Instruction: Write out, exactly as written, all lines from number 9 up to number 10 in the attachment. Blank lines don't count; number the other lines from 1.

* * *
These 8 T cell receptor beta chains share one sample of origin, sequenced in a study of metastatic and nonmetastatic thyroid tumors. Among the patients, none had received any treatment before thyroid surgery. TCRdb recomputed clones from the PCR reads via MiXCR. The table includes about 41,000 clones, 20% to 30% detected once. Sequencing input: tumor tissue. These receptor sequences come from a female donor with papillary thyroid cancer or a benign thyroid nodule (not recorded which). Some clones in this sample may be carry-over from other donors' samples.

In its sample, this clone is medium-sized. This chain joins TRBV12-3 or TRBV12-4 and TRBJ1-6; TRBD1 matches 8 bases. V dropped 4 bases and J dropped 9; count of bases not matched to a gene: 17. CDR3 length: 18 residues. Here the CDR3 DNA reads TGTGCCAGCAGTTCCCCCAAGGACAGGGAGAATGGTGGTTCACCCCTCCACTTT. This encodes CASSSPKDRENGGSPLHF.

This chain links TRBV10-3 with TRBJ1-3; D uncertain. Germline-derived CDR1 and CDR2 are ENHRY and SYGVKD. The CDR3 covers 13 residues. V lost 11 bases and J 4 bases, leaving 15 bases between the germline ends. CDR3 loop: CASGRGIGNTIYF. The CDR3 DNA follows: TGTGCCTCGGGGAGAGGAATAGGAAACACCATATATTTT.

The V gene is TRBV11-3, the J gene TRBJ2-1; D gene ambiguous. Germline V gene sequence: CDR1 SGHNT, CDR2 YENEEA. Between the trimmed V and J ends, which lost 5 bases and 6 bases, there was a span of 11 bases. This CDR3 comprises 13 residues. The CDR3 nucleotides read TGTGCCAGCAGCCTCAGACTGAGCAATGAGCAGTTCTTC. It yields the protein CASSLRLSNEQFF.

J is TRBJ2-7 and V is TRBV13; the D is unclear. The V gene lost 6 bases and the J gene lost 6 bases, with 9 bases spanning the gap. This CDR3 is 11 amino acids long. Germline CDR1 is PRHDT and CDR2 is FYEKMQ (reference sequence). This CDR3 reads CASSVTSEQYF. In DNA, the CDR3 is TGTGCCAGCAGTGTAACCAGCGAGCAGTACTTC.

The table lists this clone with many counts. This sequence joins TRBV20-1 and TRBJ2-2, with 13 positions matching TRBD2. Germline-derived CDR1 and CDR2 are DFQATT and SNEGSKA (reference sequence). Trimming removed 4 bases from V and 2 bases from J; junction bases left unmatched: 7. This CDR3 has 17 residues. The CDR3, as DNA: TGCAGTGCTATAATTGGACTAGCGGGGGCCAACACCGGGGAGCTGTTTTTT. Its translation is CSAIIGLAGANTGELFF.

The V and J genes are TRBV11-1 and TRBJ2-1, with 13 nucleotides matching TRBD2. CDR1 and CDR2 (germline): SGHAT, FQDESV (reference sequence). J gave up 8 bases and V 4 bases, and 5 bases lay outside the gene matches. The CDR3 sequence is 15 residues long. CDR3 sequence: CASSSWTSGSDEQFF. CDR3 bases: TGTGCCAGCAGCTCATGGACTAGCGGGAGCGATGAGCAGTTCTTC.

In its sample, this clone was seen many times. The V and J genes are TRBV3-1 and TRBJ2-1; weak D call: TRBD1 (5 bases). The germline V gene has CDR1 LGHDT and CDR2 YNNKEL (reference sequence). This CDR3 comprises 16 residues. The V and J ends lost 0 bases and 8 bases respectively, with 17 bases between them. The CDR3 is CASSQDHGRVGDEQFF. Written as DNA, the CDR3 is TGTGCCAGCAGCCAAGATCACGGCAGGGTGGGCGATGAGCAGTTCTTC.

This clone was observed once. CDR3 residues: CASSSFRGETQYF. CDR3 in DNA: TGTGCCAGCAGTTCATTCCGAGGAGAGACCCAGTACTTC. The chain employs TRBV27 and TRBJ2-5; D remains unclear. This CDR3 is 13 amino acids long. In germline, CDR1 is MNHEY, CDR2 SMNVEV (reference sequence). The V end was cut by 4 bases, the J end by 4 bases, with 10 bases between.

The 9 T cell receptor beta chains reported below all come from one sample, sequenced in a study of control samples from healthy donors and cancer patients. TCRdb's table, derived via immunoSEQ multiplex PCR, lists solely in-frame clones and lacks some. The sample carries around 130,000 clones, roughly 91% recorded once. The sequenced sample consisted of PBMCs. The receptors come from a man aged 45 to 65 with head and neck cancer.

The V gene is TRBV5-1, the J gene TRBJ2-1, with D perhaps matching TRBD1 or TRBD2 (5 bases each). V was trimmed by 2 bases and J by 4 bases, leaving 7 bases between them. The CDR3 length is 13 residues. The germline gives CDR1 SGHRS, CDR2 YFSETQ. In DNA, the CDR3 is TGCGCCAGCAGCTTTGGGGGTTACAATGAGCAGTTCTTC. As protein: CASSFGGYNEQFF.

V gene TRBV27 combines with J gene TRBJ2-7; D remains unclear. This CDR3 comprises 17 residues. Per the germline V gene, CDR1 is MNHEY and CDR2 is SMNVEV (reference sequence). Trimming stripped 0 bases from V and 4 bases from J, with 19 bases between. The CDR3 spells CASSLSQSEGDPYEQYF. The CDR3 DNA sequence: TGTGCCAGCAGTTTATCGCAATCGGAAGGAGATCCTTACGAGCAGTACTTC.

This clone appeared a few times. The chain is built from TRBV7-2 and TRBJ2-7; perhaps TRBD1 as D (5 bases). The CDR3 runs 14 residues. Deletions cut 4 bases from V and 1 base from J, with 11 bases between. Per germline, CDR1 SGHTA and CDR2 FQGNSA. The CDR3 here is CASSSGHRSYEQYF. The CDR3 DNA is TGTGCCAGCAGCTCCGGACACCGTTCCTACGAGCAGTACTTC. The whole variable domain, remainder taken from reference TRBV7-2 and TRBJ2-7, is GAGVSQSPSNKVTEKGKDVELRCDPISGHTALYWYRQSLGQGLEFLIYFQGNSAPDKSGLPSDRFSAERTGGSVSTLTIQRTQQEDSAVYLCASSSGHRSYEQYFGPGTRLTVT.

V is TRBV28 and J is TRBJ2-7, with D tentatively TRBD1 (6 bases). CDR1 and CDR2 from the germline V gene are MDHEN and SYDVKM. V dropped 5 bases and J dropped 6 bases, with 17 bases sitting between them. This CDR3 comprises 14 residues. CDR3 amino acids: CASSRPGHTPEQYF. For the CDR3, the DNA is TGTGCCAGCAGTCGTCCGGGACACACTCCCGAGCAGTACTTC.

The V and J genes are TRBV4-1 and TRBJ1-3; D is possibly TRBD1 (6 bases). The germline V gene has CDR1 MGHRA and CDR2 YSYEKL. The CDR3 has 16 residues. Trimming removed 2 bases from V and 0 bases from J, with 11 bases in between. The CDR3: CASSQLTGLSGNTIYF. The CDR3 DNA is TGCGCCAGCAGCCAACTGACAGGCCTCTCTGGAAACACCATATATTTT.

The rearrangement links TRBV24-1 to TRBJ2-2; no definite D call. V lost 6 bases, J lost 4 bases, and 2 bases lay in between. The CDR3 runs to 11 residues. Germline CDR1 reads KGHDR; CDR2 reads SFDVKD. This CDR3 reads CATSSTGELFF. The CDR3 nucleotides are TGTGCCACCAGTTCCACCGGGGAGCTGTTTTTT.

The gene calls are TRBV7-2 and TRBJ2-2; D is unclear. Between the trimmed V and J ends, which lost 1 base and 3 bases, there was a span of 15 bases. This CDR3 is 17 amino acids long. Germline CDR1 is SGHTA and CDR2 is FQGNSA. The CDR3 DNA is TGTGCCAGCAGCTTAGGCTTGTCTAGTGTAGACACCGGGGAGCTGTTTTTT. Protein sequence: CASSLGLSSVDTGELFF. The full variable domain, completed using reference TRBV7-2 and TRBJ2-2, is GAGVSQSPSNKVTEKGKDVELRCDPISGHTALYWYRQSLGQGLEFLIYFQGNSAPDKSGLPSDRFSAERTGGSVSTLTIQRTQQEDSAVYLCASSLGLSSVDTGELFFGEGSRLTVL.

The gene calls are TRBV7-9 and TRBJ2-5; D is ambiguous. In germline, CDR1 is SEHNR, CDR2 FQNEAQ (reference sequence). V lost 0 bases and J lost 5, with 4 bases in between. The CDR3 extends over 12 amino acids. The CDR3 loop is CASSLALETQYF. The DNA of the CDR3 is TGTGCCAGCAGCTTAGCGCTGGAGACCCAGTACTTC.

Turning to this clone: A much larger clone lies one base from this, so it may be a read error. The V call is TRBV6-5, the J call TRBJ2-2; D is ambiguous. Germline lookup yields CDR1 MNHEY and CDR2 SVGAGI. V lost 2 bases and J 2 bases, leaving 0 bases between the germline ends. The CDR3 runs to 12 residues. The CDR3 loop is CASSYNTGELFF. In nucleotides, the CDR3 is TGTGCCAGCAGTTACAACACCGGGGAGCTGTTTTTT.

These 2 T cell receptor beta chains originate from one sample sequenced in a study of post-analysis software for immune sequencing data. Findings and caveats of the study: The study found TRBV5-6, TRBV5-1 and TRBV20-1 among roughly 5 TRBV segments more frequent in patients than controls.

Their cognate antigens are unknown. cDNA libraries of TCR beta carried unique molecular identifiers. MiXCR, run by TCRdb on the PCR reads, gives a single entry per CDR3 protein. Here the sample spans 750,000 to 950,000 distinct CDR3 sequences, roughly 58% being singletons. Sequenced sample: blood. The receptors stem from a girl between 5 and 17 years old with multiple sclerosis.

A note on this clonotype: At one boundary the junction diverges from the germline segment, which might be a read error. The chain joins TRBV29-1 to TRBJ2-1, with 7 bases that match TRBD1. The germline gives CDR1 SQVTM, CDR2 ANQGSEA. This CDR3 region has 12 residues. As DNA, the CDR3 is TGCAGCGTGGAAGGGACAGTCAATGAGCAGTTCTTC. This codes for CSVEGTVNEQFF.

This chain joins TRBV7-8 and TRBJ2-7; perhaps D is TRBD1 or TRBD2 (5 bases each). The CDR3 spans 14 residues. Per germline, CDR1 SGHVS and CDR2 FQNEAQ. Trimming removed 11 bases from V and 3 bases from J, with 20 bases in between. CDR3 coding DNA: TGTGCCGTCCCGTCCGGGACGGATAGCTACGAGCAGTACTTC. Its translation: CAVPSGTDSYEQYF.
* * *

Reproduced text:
This clone was observed once. CDR3 residues: CASSSFRGETQYF. CDR3 in DNA: TGTGCCAGCAGTTCATTCCGAGGAGAGACCCAGTACTTC. The chain employs TRBV27 and TRBJ2-5; D remains unclear. This CDR3 is 13 amino acids long. In germline, CDR1 is MNHEY, CDR2 SMNVEV (reference sequence). The V end was cut by 4 bases, the J end by 4 bases, with 10 bases between.

The 9 T cell receptor beta chains reported below all come from one sample, sequenced in a study of control samples from healthy donors and cancer patients. TCRdb's table, derived via immunoSEQ multiplex PCR, lists solely in-frame clones and lacks some. The sample carries around 130,000 clones, roughly 91% recorded once. The sequenced sample consisted of PBMCs. The receptors come from a man aged 45 to 65 with head and neck cancer.